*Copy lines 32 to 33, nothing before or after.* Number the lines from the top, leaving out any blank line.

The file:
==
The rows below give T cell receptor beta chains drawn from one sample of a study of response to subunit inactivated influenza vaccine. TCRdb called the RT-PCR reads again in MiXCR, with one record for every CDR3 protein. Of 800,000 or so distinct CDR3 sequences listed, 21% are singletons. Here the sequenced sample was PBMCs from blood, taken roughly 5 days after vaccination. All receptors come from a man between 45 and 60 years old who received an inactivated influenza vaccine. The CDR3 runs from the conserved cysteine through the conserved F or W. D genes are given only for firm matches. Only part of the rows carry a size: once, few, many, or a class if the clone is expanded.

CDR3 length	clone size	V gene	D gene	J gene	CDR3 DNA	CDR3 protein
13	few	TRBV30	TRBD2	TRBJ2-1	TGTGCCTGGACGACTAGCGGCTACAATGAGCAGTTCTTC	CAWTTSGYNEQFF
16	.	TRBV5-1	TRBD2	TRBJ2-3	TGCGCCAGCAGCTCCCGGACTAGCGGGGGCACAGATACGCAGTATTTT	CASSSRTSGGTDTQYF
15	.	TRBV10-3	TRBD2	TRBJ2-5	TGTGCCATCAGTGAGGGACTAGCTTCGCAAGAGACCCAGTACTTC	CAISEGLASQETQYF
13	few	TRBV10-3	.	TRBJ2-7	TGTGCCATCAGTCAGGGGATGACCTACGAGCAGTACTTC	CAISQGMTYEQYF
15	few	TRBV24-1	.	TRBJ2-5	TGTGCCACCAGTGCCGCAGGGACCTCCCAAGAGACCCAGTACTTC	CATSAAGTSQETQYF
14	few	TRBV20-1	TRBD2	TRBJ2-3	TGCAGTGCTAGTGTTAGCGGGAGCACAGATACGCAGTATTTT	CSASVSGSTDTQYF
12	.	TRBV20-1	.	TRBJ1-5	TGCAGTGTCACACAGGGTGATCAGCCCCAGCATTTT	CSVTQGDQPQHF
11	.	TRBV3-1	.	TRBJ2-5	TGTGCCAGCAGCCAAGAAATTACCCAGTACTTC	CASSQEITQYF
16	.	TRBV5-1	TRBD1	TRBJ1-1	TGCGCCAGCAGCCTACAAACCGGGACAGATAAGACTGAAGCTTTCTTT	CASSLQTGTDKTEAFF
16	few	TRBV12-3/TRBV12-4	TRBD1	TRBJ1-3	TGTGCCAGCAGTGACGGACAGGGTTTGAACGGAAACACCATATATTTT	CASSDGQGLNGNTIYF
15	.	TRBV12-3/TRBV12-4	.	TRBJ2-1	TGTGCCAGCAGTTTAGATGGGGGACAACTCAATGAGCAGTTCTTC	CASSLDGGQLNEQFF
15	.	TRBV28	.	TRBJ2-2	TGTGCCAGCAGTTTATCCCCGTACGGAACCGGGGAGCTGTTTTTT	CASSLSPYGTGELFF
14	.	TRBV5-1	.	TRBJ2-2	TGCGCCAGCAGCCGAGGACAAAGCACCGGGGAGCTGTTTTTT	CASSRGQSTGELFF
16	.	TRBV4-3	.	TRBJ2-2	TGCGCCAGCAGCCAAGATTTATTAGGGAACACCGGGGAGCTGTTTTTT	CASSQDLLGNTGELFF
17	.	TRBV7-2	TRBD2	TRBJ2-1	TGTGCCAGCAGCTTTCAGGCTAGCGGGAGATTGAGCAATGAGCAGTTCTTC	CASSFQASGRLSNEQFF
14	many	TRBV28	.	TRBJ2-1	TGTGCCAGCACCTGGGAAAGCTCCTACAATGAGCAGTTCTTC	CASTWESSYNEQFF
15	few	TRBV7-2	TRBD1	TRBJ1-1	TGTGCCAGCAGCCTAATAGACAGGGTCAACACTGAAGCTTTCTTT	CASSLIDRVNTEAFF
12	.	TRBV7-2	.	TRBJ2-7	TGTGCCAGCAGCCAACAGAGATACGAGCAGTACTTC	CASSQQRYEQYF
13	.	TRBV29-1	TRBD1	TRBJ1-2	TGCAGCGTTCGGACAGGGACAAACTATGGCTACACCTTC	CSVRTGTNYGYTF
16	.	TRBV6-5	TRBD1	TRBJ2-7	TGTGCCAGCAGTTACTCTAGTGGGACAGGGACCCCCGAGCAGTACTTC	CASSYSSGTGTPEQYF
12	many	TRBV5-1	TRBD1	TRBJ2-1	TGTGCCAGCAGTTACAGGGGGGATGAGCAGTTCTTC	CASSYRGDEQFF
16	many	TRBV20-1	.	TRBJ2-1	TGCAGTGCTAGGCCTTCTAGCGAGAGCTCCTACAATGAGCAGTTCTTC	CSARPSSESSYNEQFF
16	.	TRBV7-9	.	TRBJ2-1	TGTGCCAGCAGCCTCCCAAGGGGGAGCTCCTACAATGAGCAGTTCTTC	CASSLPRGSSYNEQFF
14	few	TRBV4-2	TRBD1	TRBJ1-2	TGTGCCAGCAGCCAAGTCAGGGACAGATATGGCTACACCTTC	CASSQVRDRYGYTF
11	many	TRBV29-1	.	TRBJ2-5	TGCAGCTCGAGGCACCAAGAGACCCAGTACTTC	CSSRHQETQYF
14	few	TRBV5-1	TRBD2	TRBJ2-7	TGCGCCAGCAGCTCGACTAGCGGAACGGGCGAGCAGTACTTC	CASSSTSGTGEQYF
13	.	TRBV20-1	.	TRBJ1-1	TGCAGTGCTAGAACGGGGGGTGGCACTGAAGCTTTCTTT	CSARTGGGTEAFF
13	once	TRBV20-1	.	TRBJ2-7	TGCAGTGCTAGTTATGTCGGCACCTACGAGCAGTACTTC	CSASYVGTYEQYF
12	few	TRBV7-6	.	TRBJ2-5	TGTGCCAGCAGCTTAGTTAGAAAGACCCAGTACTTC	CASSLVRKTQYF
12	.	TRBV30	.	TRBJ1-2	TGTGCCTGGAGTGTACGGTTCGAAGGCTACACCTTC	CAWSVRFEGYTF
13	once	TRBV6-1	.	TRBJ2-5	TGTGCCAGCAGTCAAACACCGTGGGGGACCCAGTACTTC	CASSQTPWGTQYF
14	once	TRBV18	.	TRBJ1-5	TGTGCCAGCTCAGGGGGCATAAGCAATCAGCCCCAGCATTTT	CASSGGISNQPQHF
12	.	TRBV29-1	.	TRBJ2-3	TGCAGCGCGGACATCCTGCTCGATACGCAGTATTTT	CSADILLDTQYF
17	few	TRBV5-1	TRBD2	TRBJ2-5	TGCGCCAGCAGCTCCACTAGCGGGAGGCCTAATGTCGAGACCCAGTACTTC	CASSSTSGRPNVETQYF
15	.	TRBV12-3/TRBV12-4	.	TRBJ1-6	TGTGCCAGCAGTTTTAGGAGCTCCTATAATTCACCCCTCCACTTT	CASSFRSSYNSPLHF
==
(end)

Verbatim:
12	.	TRBV30	.	TRBJ1-2	TGTGCCTGGAGTGTACGGTTCGAAGGCTACACCTTC	CAWSVRFEGYTF
13	once	TRBV6-1	.	TRBJ2-5	TGTGCCAGCAGTCAAACACCGTGGGGGACCCAGTACTTC	CASSQTPWGTQYF